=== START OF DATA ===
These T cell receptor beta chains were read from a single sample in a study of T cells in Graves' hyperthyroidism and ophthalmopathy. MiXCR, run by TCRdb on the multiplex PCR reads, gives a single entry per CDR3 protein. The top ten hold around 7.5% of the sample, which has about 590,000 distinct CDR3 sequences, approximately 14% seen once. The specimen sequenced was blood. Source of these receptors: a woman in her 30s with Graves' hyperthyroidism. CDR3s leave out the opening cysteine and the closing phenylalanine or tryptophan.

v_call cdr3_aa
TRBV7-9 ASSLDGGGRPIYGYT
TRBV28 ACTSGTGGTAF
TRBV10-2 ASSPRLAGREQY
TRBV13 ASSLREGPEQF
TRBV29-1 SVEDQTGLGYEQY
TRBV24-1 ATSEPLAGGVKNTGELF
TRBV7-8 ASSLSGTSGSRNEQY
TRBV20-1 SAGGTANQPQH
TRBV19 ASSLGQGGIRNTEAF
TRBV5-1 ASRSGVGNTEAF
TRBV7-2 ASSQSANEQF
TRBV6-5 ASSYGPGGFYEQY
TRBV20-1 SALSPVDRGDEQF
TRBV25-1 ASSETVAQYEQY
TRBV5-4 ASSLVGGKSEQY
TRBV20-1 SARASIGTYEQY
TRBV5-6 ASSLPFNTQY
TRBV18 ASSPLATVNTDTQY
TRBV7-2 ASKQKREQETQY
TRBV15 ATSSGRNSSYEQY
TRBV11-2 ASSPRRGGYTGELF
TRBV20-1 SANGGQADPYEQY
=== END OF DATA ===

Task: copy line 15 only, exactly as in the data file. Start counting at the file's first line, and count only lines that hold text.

TRBV20-1 SALSPVDRGDEQF